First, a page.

attend hospital for assessment.Adopting the approach he had, Dr Filshie assumed that GVH would call him if the patient did attend, and had no reason to suppose that the patient’s call to his rooms was a complaint of the respiratory symptoms referred to in the PET report as there had been no mention of respiratory distress. Dr Filshie, in evidence, agreed that his approach meant that the hospital would not have had the benefit of the PET report in the event that the patient did attend as assumed. He did however note that he believed that the hospital would call him and that there was no indication that the symptoms experienced by the patient were related to the PET scan.[10]

Communication of the PET report 

At the time of the PET scan, Associate Professor Lee noted that the patient showed no sign of respiratory distress. Pulmonary opacities on a PET scan for a patient not clinically unwell would not generally require urgent reporting. Reporting within 24 hours was sufficient and that was what occurred here.[11] 

Associate Professor Lee also did not consider the finding of lung toxicity as clinically significant because it is a known complication of ABVD chemotherapy, and the patient was not unwell when he underwent the PET scan. She gave evidence that a PET scan with findings of lung toxicity were fairly common in patients undergoing ABVD chemotherapy, and as such believed that the findings were not clinically significant and would not generally require urgent reporting.[12] 

Nevertheless, Associate Professor Lee noted that she expected the treating doctor would see her report before giving the patient more chemotherapy. If she had known that the patient was to undergo more chemotherapy two days after the PET scan, she conceded that she “might have actually called Dr Filshie”.[13] If the patient had been at the Austin, she would have checked electronically the date of next chemotherapy or medical practice consistent with her usual practice.[14]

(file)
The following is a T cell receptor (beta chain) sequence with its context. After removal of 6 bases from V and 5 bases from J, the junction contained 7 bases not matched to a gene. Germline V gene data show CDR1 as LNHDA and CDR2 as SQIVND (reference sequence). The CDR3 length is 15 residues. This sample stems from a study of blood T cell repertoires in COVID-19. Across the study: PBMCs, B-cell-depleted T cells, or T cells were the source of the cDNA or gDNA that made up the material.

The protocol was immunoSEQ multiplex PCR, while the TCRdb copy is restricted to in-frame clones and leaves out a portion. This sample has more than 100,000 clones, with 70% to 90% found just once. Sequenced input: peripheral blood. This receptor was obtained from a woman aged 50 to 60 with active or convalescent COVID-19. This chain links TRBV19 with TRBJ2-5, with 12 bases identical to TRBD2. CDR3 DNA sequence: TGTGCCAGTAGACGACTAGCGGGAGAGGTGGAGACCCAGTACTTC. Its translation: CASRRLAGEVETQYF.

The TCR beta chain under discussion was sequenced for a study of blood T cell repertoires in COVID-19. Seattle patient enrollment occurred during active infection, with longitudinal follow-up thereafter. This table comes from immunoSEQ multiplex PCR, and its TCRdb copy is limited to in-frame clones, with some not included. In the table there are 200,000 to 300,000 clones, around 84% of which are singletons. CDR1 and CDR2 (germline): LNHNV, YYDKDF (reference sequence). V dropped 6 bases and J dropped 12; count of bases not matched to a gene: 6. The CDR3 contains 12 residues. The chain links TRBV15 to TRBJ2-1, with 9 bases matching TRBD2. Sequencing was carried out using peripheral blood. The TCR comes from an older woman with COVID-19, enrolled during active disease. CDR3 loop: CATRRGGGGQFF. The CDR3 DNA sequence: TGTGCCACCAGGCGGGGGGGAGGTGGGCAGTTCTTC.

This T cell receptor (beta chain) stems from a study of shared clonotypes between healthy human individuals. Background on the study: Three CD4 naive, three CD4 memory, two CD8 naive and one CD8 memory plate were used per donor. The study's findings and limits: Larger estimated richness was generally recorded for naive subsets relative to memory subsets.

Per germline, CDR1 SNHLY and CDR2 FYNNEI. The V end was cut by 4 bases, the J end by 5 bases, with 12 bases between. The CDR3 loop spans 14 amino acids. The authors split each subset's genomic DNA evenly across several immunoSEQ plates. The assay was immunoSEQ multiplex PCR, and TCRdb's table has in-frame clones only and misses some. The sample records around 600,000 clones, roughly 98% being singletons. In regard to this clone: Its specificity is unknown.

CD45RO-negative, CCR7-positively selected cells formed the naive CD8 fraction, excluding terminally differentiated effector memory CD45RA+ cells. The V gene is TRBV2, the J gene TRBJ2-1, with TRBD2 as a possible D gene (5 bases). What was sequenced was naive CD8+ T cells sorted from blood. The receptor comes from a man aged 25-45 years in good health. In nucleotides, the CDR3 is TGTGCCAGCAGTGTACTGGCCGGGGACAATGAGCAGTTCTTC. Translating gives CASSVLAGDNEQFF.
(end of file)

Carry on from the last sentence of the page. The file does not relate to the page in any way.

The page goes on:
Associate Professor Lee’s evidence was that a radiological finding on a PET scan does not equal a clinical diagnosis. However, regardless of which of the two differential diagnosis was correct, Dr Filshie did agree that both required “fairly urgent” clinical assessment, as in within 24 hours, because the patient could deteriorate rapidly and one could only determine the severity of the situation by clinical assessment.[15] Dr Filshie’s own practice was to call the referring doctor in the case of abnormal test results, and understood that “unexpected results will be notified in a different way to expected and routine results”.[16] As safety to proceed with treatment is determined by clinical assessment on the day, he was not expecting an adverse reaction and believed he would be informed had a significant abnormality been detected. Dr Filshie rejected the notion that he ought to have reviewed the PET scan report before the next dose of ABVD therapy.[17] He believed the nuclear medicine physicians understood from his PET scan referral that ABVD therapy was continuing and was always administered 14 days apart.[18]

The usual practice of the haematologist